Monday, January 27, 2014

Review: Reality Boy by AS King

Reality Boy Gerald Faust knows exactly when he started feeling angry: the day his mother invited a reality television crew into his five-year-old life. Twelve years later, he’s still haunted by his rage-filled youth—which the entire world got to watch from every imaginable angle—and his anger issues have resulted in violent outbursts, zero friends, and clueless adults dumping him in the special education room at school.

Nothing is ever going to change. No one cares that he’s tried to learn to control himself, and the girl he likes has no idea who he really is. Everyone’s just waiting for him to snap…and he’s starting to feel dangerously close to doing just that.

In this fearless portrayal of a boy on the edge, highly acclaimed Printz Honor author A.S. King explores the desperate reality of a former child “star” who finally breaks free of his anger by creating possibilities he never knew he deserved.

My Review:

Reality Boy is a really good story that shows what reality TV is really like.  I don't really watch reality TV, but I still liked getting to find out more about it in this book.  


Gerald is angry, and he's been through a lot in his life so far.  After all, nobody would want to be remembered as the boy who pooped on things in his house when he was five.  But people do remember Gerald for that.  He was on a nanny show where all the sordid details of his family life at five were displayed on TV, but not necessarily in their proper context.  At seventeen, people he go to school still call him the "Crapper."  One boy at school, Nichols, calls him "Crapper" the most, it seems.  Nichols also shows up at the sports center where Gerald works and calls him names there too.  During school, Gerald takes SPED class (special ed), and the people there are all nice to him.  I really liked the kids who were in SPED with him.

The family dynamics in the book are really messed-up, both in the past and in the present.  First, his mom decides to write a letter to Network Nanny and have her come to help the family.  What I don't understand is how she thought having her family's problems displayed on TV would actually help them.  She also says that she can't love her two younger kids as much as she loves Tasha because she doesn't have the capacity to love that much.  That's a terrible thing for someone to say about her own children.  Gerald's oldest sister, Tasha, is awful.  She tries to drown Gerald in the bathtub.  She tries to choke him.  She does all kinds of things to try to kill him, and the mom just turns a blind eye to this.  The family treats Gerald like he needs his problems fixed, when Tasha is just as bad, and maybe even worse.  At the age of twelve, she was doing things with a boy that twelve-year-olds should not be doing.  Gerald's other sister, Lisi, who is older than him, but younger than Tasha, seems fine.  She was away at college in another country, and she seemed like she just wanted to escape the family.  She didn't call when she was away.   I was happy that there was resolution to some of the family problems by the end of the book.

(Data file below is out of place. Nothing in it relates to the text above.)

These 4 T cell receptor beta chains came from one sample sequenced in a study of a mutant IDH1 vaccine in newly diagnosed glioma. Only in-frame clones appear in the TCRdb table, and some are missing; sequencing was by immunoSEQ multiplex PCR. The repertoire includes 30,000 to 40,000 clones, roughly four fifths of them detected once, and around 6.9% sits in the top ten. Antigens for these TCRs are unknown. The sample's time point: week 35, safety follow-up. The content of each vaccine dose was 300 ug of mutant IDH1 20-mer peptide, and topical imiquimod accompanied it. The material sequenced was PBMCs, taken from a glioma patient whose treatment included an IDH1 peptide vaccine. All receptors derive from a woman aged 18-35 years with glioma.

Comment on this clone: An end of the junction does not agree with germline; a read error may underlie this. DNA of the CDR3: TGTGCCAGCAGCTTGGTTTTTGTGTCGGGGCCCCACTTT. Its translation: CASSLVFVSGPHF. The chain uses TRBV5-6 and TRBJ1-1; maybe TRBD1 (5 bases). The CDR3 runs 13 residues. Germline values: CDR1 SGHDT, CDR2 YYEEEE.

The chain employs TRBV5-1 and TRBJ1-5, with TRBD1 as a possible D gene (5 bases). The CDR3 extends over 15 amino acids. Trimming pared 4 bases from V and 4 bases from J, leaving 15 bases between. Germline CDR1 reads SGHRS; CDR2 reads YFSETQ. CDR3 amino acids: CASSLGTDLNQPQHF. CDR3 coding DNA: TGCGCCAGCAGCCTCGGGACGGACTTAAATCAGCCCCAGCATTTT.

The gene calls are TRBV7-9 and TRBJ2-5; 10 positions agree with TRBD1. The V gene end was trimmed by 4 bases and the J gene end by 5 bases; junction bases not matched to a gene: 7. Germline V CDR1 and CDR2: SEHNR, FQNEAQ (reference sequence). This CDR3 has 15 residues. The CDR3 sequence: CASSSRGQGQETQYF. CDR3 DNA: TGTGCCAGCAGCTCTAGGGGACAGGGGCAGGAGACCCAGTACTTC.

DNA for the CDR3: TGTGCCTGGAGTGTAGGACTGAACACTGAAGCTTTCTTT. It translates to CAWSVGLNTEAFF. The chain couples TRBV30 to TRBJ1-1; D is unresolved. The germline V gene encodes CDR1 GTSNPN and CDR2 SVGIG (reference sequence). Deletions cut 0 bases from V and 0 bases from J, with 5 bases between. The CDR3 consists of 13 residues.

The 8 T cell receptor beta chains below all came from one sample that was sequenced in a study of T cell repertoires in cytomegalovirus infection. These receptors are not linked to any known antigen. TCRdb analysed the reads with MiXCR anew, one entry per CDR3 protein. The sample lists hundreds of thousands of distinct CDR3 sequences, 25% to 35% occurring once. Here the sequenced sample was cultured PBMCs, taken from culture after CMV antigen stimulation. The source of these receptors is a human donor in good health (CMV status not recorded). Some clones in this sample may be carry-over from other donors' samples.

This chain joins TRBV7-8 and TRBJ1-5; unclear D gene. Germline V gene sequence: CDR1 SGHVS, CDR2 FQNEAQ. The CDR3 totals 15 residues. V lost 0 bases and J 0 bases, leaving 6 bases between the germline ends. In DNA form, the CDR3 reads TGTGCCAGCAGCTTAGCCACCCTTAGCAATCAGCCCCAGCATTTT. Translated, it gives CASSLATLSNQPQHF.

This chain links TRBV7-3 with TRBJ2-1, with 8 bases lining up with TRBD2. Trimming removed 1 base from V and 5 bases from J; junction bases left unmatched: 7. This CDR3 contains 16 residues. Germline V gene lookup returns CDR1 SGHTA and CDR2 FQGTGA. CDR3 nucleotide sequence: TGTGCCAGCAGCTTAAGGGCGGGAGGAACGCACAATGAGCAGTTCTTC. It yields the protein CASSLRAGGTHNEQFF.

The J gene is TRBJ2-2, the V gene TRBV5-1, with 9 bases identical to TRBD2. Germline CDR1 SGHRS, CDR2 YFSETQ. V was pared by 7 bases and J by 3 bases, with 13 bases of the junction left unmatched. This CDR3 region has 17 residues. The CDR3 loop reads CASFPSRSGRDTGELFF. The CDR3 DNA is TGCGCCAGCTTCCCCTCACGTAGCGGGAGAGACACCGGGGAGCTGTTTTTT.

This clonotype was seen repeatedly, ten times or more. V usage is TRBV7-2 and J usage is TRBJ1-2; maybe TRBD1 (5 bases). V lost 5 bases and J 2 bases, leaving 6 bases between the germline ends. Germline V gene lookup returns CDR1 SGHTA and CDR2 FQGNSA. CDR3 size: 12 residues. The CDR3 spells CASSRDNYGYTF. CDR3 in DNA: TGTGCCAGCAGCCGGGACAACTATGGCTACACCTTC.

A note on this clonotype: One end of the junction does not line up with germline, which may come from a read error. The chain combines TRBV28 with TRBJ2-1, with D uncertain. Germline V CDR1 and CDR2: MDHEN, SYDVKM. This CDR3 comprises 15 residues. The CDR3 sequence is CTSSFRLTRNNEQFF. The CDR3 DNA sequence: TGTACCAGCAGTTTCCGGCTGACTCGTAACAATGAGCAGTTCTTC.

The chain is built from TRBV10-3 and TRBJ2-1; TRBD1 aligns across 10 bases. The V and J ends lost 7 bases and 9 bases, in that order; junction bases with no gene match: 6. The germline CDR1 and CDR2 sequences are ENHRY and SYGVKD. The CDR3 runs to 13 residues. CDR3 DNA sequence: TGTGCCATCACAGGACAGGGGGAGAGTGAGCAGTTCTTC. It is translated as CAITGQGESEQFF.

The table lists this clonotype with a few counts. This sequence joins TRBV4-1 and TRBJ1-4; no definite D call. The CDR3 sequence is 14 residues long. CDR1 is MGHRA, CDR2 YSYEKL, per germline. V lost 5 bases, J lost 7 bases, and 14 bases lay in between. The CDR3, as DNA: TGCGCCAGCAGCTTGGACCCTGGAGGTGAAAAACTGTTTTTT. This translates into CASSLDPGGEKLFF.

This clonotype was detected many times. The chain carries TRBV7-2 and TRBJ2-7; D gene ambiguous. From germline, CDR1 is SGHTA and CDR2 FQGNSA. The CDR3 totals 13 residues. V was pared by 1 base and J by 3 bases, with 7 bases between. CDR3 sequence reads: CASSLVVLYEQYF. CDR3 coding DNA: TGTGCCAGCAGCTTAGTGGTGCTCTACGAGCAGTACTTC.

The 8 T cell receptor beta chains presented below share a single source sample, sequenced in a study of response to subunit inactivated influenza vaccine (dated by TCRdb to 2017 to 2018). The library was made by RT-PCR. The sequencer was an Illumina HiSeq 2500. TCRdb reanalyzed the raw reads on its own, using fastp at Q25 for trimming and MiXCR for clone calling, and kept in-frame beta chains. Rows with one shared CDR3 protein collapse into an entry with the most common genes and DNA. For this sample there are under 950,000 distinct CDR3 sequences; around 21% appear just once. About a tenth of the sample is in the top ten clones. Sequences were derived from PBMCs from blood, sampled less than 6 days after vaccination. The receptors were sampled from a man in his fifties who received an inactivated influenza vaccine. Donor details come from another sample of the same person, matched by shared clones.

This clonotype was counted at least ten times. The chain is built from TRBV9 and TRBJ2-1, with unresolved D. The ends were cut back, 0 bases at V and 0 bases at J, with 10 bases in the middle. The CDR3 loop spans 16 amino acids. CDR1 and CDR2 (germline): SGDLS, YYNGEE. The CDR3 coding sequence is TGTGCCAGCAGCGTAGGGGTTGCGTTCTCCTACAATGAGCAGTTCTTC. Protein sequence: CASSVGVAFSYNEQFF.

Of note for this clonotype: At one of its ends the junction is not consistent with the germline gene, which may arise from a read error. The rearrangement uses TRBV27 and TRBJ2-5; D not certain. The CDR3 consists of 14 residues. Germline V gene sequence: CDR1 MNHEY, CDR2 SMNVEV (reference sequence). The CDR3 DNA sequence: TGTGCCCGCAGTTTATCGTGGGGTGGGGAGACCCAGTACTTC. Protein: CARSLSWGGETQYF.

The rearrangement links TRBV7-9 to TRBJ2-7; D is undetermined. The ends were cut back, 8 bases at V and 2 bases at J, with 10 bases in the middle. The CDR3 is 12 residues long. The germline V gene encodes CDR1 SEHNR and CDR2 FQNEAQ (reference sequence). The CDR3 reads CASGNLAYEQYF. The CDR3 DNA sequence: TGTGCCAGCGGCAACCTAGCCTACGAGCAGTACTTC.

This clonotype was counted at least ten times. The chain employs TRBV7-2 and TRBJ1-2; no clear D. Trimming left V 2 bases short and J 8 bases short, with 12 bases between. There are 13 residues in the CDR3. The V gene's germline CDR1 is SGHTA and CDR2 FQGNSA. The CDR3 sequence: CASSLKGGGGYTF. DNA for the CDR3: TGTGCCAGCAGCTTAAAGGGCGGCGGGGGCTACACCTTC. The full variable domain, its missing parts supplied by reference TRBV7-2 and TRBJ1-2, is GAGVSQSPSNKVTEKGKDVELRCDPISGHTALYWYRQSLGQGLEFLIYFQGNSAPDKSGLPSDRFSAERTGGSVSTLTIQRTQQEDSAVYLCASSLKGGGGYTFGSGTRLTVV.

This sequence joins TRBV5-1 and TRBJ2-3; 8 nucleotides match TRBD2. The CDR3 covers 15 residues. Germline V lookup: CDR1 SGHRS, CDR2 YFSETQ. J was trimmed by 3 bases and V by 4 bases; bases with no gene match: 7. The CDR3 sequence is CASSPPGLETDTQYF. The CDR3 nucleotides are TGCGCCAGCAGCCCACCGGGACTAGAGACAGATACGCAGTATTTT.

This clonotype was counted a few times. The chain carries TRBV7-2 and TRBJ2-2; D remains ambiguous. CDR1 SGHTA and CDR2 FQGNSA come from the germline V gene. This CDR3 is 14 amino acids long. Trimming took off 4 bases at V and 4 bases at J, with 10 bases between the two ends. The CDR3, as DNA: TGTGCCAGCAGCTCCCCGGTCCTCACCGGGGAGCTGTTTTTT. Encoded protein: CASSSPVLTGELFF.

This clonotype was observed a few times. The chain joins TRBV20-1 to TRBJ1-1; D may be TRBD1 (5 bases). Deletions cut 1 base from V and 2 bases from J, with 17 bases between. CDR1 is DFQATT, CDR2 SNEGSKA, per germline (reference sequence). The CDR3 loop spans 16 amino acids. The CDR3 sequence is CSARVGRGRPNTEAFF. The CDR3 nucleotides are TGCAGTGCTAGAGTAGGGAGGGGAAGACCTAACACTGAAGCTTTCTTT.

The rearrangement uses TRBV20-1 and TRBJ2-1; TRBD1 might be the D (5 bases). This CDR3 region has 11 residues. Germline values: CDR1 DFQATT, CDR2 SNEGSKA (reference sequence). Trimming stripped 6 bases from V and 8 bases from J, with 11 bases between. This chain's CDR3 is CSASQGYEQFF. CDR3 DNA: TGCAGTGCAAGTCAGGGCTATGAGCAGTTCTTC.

The relationship between Gerald and Hannah (Register #1 Girl) was well-written.  Both of them had problems with the lives that they were living, and they were able to help each other.   Their relationship certainly wasn't easy.  Hannah would mention the TV show occasionally, and that made Gerald mad, because he didn't want her to see him as the boy from the show.  When she brought up the show, he called her a "brainwashed moron," which prompted her to do something else that made him even angrier.  I liked how they came up with rules, and how they broke rule #5.  When they would kiss, Gerald would mention breaking rule #5 in his narration.  Overall, despite some of their issues along the way, I thought they made a sweet couple, and they helped each other.

If you like YA contemporary, read this book.


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